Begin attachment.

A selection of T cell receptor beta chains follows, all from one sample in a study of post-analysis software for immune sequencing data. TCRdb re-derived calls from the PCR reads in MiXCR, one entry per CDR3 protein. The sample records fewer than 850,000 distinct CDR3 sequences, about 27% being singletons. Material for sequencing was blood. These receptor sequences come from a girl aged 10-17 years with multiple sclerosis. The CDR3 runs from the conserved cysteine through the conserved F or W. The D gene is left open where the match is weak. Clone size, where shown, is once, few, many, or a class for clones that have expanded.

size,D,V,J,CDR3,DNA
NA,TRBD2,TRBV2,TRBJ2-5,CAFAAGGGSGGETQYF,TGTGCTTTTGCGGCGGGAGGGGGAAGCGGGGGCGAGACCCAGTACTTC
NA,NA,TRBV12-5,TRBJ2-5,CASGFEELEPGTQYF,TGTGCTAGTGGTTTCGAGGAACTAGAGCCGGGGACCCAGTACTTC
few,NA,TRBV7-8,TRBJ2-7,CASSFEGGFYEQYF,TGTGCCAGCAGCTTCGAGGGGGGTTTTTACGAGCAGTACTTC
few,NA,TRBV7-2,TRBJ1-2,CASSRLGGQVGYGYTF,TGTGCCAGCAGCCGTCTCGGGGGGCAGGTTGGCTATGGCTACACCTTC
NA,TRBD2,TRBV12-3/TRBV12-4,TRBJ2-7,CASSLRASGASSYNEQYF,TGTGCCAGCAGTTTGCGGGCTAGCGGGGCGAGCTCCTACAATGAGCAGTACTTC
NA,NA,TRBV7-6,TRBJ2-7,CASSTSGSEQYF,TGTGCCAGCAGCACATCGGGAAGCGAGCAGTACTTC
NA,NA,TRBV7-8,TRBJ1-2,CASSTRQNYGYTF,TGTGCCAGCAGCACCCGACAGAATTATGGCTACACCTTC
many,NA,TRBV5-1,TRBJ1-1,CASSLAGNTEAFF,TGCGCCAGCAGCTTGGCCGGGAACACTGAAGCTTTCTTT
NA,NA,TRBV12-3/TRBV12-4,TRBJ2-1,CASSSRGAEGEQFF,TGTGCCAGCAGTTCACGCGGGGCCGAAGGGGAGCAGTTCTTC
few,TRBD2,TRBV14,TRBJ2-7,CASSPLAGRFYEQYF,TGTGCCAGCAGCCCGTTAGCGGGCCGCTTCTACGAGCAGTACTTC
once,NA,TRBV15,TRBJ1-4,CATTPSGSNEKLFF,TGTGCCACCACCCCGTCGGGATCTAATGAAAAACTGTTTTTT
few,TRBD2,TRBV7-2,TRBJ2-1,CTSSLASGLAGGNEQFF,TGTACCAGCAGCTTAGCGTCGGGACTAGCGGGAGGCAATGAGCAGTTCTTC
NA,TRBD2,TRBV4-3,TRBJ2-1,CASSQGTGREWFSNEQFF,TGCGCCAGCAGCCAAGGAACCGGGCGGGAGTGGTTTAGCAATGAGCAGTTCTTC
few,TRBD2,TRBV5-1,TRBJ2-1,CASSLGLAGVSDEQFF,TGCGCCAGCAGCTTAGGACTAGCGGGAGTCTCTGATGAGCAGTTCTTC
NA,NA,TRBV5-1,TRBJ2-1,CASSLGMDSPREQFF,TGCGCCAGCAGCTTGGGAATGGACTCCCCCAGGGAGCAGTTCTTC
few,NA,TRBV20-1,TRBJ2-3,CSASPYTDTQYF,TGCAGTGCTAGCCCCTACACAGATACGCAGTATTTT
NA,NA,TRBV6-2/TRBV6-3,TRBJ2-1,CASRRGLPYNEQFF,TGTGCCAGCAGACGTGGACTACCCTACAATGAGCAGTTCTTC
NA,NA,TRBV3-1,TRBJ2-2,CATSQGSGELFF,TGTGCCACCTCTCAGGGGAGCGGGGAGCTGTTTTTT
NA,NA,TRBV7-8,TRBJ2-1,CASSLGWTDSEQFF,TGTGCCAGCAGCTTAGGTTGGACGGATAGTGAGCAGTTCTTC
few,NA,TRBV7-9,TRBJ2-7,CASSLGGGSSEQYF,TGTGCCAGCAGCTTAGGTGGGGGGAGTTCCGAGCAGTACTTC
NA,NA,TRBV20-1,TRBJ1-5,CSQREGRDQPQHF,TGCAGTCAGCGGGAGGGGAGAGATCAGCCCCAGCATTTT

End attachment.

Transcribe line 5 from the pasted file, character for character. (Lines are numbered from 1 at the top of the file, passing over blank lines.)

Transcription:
few,NA,TRBV7-8,TRBJ2-7,CASSFEGGFYEQYF,TGTGCCAGCAGCTTCGAGGGGGGTTTTTACGAGCAGTACTTC